Randy Jackson intends on making his second tour at Grapevine last longer.
Grapevine’s new head football coach doesn’t come into this new position sight unseen. It’s just that the sights have been updated since he was an assistant coach in 2003-2004.
But the relationship he formed in his early coaching years with new Grapevine executive athletic director Phil Blue attracted him to this position and led him away from his job at Plano East. Jackson started on April 8.
“He was one of my bosses early in my career and he’s just a big mentor of mine,” Jackson said. “I believe him. We’re like-minded. I’m fortunate because this is going to be a great place for me and my family.”
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Now, don’t think Jackson is a job hopper because he was at Plano East for only one season. As he described it, the situation at Plano East became difficult. He left Mesquite Poteet last summer for Plano East and had to scramble all summer getting everything in place. The Panthers finished 5-5 and missed the playoffs.
While he would have stayed had the Grapevine job not materialized, Jackson believed he would struggled because the system was set up to where he could not have all his assistants on campus at the same time. He envisioned first period football, where the players from the two 9-10 grade campuses could come over and go through workouts. That would mean all of his assistants would be there as well. When he was told that couldn’t be done, Jackson looked for a new opportunity.
Sometimes fate plays a hand. Grapevine’s football program had struggled the last two seasons, winning four games. Grapevine was one of the smallest current Class 5A schools in Texas. At the highest level, it’s about numbers. Grapevine just didn’t have them.
But Jackson brings a track record of success. In 14 seasons, he’s 119-51 and has won 19 playoff games between Mesquite Poteet, Lone Oak, DeKalb, Mason and Paducah.
And with Grapevine’s new Class 5A district (4A is becomes 5A beginning in 2014-2015), it’s really sitting right there for the Mustangs to return to the postseason. It will be at the top of the enrollment figures versus other 5A programs. That’s a big advantage. But it will take more.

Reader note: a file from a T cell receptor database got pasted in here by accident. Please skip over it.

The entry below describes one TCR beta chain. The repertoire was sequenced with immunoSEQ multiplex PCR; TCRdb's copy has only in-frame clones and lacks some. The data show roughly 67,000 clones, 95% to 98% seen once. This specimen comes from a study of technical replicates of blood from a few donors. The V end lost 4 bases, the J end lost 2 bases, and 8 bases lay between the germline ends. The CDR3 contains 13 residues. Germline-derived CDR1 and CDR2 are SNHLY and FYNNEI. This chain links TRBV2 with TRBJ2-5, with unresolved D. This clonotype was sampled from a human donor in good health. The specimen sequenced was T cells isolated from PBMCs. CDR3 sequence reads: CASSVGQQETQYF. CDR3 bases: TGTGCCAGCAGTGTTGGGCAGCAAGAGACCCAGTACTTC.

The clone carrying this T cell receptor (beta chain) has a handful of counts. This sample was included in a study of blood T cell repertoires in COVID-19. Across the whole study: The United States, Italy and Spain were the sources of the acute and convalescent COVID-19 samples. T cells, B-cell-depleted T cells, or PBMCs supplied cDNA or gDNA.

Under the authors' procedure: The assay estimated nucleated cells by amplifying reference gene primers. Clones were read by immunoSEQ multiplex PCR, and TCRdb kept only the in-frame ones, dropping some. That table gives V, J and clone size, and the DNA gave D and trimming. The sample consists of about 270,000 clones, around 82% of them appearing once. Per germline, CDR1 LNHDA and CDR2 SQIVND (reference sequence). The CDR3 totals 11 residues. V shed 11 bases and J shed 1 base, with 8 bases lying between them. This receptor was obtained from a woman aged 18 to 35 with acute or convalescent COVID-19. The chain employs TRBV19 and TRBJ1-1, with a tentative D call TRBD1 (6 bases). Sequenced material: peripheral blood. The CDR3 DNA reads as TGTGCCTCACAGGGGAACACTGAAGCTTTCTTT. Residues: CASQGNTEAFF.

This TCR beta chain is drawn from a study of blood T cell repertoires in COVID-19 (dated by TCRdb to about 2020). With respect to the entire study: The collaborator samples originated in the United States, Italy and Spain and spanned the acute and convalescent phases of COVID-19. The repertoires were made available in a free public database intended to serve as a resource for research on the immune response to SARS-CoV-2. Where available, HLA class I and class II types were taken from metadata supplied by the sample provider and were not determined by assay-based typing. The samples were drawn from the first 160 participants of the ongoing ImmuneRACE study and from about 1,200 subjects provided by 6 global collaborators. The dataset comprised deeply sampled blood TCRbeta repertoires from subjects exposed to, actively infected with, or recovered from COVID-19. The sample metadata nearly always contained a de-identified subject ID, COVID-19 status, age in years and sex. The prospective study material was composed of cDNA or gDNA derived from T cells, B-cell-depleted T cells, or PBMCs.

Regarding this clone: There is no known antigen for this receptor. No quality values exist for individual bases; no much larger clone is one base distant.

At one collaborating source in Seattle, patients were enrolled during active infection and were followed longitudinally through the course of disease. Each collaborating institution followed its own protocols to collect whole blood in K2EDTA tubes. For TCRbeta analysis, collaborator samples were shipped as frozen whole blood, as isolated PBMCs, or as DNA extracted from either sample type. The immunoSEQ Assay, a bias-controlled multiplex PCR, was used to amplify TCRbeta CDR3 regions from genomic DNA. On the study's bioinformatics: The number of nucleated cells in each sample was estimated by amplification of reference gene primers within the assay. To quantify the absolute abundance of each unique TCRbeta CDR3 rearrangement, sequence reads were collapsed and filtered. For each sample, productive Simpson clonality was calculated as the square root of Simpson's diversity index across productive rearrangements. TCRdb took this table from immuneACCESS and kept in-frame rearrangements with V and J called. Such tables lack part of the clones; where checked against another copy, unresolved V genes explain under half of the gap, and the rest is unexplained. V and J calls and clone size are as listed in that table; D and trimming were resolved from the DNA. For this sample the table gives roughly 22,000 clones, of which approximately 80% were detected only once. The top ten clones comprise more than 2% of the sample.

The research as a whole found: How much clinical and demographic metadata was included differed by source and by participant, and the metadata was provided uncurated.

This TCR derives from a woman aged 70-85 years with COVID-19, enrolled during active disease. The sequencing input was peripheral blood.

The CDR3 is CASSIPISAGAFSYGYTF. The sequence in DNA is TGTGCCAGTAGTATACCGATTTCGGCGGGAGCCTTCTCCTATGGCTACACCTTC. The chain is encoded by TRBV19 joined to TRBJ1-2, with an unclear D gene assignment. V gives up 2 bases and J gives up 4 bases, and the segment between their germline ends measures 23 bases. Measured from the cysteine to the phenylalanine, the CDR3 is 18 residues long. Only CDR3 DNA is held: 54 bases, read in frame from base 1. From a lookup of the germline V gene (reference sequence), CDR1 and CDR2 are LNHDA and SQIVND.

“It’s all about the seniors,” Jackson said. “If the seniors think 5-5 is OK, then that will happen. But they will be the ones who will help bring the change. The focus will be on us and how good we can get. Then the wins will take care of themselves.”
While his hiring comes very late in the hiring cycle, Jackson said this program will go through spring football starting May 1. The spring game is May 29. It will not be a specific focus on plays but more of how Jackson does things. He also wants to see what he has in pads. Plus, May is the evaluation period for college coaches. So if a coach drops by, he may see a player who catches his attention. Players will go through summer 7-on-7 state qualifier tournaments. So expect likely starting quarterback Sam Barry to get a lot of work.
OK, so I’ve buried the important part. Jackson will play an up-tempo offense with three wide receivers. The goal is to run about 75 plays. In one season at Poteet, his offense had 49 rushing touchdowns and 39 passing touchdowns.
Defensively, this group will base out of the 3-4 and can flex out to four down linemen. Jackson wants an aggressive approach and to not be reactive. Winning games 49-42 isn’t the idea. Winning 28-17 is.
Grapevine needs Jackson as much as Jackson needs Grapevine. I do expect Grapevine to make the playoffs in 2014 because of its advantageous situation. But the key for this fall is about laying a foundation as much as it is winning.
“I’m not a control freak,” Jackson said, “But I am a one-way kind of coach. You win through discipline and character. That’s how you succeed.”